When I regain consciousness I am lying on the ground at the park. Someone is crouching beside me and they’re saying something, but I can’t understand it.
‘Gran,’ I try to say but my voice is a mere wheeze and my lungs and my throat hurt, just for trying.
Then the voice again. It isn’t Gran. I open my eyes and immediately blink them shut again. The pain is excruciating. I feel as if I have a thousand flecks of dust in them.
‘Hello?’ the voice says again. I must be more ‘here’ than ‘there’ now. As I can understand it now. ‘Hello? Are you OK? Can I help?’ I open my eyes just the smallest amount. There’s a girl there. She’s not Gran and she’s not June. June! I try to push myself up onto my elbows. I need to find out what happened to June! The girl puts her hand on my shoulder, steadying me and holding me back, I think. ‘Easy now,’ she says. ‘You look like you’ve been in the wars.’ In spite of everything, this prompts a small smile from me. If only she knew! ‘That’s a bit better,’ she says. ‘Look, I don’t know what happened to you, but you were lying on the floor and I saw you as I walked past.’
‘There was a fire,’ I croak out. ‘I got out, but my friend-‘
‘A fire?’ the girl sounds shocked. I find I can open my eyes a little more now, so I take a good look. She’s a bit older than me. She has died black hair, with purple streaks in it. Her clothing is black, despite the warm weather, and she wears a black choker and dark red lipstick. She looks kind of cool and edgy, I think, whereas I look…a state. ‘A fire?’ she asks again. ‘Where?’ She looks around, as if trying to detect a mysteriously hidden inferno. I decide to change the subject; this could get awkward.
‘I need my Gran,’ I tell her.
‘Do you know where she is?’
‘Home,’ I’m not coming over too well here, I know, but you try talking to someone when you’ve just fallen out of a burning barn and the past. I’d like to see you try! Just as I’m trying to think of a way to sound less like doofus, I hear the gate squeak and in comes Gran, almost at a run. As much at a run as Gran can do, anyway.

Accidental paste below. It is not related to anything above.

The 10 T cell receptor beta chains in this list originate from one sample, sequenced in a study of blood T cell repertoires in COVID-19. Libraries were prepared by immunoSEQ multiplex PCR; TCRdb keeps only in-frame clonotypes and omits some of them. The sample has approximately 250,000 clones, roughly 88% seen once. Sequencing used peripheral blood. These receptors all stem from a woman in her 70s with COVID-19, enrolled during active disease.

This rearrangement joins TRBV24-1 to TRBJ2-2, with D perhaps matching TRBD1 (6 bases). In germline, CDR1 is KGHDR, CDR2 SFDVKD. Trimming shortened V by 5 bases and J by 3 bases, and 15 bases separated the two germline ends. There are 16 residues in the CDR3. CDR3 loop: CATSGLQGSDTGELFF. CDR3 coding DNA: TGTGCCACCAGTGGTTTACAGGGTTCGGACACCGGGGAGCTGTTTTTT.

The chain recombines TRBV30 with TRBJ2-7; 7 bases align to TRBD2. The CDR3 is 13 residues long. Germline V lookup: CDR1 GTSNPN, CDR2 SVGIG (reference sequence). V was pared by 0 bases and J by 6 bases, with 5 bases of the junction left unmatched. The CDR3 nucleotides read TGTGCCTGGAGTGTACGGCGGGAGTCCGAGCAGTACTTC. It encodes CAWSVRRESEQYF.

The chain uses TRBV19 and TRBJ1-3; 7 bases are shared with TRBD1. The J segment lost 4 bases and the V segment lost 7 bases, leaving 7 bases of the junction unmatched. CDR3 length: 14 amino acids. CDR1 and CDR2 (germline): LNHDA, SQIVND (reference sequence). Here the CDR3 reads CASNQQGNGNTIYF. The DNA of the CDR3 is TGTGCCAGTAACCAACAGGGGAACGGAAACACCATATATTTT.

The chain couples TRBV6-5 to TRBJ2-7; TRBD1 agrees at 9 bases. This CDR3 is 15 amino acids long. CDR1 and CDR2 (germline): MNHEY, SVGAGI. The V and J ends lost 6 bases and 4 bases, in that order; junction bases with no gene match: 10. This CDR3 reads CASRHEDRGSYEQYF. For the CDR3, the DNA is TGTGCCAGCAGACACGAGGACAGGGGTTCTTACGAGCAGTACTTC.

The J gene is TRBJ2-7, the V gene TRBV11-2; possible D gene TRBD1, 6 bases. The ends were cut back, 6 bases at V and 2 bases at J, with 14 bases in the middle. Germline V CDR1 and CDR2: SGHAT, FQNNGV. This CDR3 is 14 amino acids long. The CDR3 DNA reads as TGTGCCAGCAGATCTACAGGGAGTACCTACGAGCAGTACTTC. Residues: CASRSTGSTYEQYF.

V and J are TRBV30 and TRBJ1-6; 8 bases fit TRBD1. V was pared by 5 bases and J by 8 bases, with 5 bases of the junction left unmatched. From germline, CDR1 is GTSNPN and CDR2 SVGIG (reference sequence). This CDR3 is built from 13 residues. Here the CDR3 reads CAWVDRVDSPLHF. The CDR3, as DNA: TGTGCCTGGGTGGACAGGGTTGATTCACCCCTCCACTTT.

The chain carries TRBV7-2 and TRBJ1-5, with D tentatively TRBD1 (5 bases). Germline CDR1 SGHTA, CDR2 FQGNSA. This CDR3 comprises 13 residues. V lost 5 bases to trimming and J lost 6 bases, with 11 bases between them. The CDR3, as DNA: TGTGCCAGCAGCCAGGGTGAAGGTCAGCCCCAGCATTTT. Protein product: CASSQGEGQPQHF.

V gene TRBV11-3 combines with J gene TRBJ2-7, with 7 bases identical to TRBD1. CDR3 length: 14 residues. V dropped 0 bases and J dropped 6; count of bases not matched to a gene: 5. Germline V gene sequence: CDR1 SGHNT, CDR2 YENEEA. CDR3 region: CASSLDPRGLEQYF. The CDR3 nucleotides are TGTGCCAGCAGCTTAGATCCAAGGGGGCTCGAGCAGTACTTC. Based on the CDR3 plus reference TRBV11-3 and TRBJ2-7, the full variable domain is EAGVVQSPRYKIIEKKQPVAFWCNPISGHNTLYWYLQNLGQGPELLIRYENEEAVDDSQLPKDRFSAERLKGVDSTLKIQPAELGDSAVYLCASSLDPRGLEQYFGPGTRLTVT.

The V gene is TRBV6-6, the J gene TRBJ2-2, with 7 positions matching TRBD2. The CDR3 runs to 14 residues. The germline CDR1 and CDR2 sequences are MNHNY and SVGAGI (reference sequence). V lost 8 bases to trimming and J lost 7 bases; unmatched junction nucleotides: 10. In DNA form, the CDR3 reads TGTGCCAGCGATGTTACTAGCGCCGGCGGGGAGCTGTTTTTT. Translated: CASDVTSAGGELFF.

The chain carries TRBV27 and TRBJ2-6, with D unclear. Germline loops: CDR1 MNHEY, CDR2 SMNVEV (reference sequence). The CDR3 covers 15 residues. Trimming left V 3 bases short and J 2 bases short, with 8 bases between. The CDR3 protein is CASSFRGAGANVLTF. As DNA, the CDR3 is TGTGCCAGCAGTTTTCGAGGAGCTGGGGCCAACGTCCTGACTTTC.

‘Ellie!’ she calls.
‘I found here like this,’ says the other girl. ‘She’s been asking for her Gran. Are you…?’
‘Yes,’ Gran replies. ‘Thank you so much for keeping an eye on her. I got here as quickly as I could.’
How on earth did she know, I wonder?
‘You’re welcome,’ says the girl. ‘Is there anything more I can do for you?’
‘No, I think we’re – actually, could you help me get her to her feet? If you wouldn’t mind?’
The girl nods and drags me upwards. This is neither comfortable nor dignified. I have to hope we never meet again. Then again, she is kind and didn’t even flinch at touching dirty old me.
‘Thank you,’ says Gran to the girl. ‘Thank you, I can manage from here.’
The girl nods, gives me a smile and a wave, and leaves the park. Gran helps me to walk, fussing over me an awful lot. She suggests calling an ambulance but I shake my head. I’m not burned. I have sore eyes, a dry mouth, stiff limbs and I look a sight, but I’m pretty certain I’m OK. Gran fusses for most of the way home. Then she sits me carefully in a chair and brings me a cold drink of water. I’ve never wanted anything more in my life!
‘Now sip that – no gulping!’ she instructs, and watches me carefully to make sure I comply. When the last of the water is drained, Gran throws her arms around me and sobs. I will not get used to this, I think: Gran crying. ‘Oh Ellie,’ I can’t believe the danger I put you in! There must have been another way! How are you? Are you all right? What happened? Tell me everything! No – don’t rush – go carefully. Tell me exactly what happened.’
I manage a smile at Gran’s eagerness mixed up with her concern. Then I tell her everything. I tell her about how pushing June out of the way didn’t work. How it just brought us back – or forward – to the park. I told her how Lilian came with me one time. Gran nods, as if she remembers that. Perhaps she does, I think. After all, it happened. Then I tell her how I forgot her the second time, so she’s still in the henhouse. She touches my arm, by way of reassuring me that this is alright, that she doesn’t mind being left behind. In the henhouse was where she remembered being, anyway. I tell her about my solving the mystery of her telling me to be, ‘back in time for tea,’ and she looks surprised.
‘Why did you say that, Gran? Why didn’t you just tell me what to do?’
‘I didn’t know,’ is her reply. ‘I just thought maybe…maybe we needed more help, you and I. Maybe it would work if we could get the adults in on it, but you were gone too fast for me to elaborate. It wasn’t really a plan, Ellie, just an idea – half an idea, really. You were brilliant to work it out like that.’
I smile, feeling kind of brilliant for a moment, but then my story turns to June, the matches and the barn. I think she got out OK, I tell Gran. I think Billy saved her. I want to go back and check now, but Gran is adamant that this won’t be happening – not today, at any rate. Then, for the first time since I arrived at Gran’s, I burst into tears. I sob and sob. I’m crying for exhaustion, for June, for not being able to tell Gran for sure if I did the one things she’s been waiting for all these years. Eventually, between sobs I manage, ‘I don’t know if Billy did save her, Gran. I don’t know for sure.’
‘He didn’t,’ says Gran. ‘Billy didn’t save June, Ellie: you did.’